Additional Resources Regarding Sexual Misconduct
For a more comprehensive discussion of the University’s policies and procedures related to sexual misconduct, please see Preventing and Responding to Sexual Misconduct: Building a Climate of Safety and Respect at Yale. Additional resources are available on the University’s Sexual Misconduct Response & Prevention website.
Other Forms of Discrimination or Harassment
Questions, concerns, or complaints regarding equal opportunity, diversity and inclusion, and discrimination and harassment other than sexual misconduct can be directed to Dean Ellen Cosgrove in her capacity as Dean’s Designee for Yale Law School, or to Valarie Stanley, Director of the Office of Institutional Equity and Access. These matters include, but are not limited to, discrimination based upon age, color, handicap or disability, ethnic or national origin, race, religion, religious creed, gender, marital, parental or veteran status, sexual orientation, gender identity, and gender expression. Deans’ Designees can offer advice and guidance and also help to facilitate informal resolution of student complaints where it is appropriate to do so. In addition to the Deans’ Designees within the Law School, any University Title IX Coordinator is available to hear concerns about sex or gender discrimination. The Office of Institutional Equity and Access is available to assist with resolution of, and investigate, complaints of discrimination that are not informally resolved.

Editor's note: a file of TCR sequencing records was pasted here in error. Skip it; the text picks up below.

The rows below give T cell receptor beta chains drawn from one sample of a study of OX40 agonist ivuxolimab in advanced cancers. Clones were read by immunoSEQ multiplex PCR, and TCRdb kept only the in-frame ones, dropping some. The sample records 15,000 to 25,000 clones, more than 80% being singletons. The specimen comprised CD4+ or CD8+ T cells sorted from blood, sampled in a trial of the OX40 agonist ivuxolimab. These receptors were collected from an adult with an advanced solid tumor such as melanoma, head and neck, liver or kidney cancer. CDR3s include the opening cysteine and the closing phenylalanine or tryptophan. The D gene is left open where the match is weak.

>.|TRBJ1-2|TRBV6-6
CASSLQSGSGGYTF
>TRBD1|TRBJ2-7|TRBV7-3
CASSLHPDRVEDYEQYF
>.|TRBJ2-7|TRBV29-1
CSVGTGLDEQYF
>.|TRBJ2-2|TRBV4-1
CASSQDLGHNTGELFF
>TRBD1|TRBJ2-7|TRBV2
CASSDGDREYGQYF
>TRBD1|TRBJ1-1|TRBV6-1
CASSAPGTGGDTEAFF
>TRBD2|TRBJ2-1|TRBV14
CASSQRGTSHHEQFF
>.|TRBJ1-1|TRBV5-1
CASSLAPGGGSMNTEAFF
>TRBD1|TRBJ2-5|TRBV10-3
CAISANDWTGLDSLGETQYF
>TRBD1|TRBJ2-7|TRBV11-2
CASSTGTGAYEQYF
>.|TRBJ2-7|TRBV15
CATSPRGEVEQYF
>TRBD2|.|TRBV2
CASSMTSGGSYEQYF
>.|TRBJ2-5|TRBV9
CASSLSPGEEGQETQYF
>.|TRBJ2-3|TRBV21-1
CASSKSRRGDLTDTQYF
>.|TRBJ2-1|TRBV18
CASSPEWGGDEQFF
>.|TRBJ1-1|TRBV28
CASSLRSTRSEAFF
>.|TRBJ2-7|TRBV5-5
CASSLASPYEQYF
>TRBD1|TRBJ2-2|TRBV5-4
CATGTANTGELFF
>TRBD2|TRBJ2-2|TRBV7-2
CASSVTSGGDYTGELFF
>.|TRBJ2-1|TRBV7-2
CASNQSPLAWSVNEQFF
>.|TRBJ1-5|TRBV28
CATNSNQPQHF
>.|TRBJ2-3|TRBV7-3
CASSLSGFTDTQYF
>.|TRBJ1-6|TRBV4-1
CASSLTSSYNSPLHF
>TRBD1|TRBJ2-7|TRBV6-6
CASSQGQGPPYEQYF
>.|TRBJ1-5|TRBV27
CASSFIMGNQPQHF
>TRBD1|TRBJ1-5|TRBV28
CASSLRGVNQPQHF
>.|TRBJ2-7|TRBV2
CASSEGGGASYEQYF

If an informal resolution of a complaint regarding student conduct is not achieved, any member of the Law School community may make a formal complaint of a violation of the Law School’s Rights and Duties. Such a complaint should be provided in writing to Dean Cosgrove. The procedures for such complaints are set out in Section III of the Rights and Duties.
Those who believe that a faculty member has violated the Faculty Standards of Conduct are encouraged to raise the matter with Dean Cosgrove, with the Office of Institutional Equity and Access, or with the Dean of the Law School. In most cases, the dean may resolve complaints of faculty misconduct. If an alleged violation of the Faculty Standards of Conduct has not been resolved informally, or if the Dean was significantly involved in the matter under dispute, a member of the Law School community may ask the Provost to submit a complaint for formal review by the Faculty Standards Review Committee under the procedures described in Section III.N of the University’s Faculty Handbook.
Finally, please contact Dean Cosgrove or Deputy Dean Doug Kysar to report a school-related complaint of any kind. These individuals are equipped to help students resolve issues or to provide referrals as appropriate.
Our success as an intellectual community depends upon all of our members acting with mutual respect. The standards and procedures outlined here are intended to help us achieve that goal, but the attention and commitment of each member of the community is required if we are to attain that objective.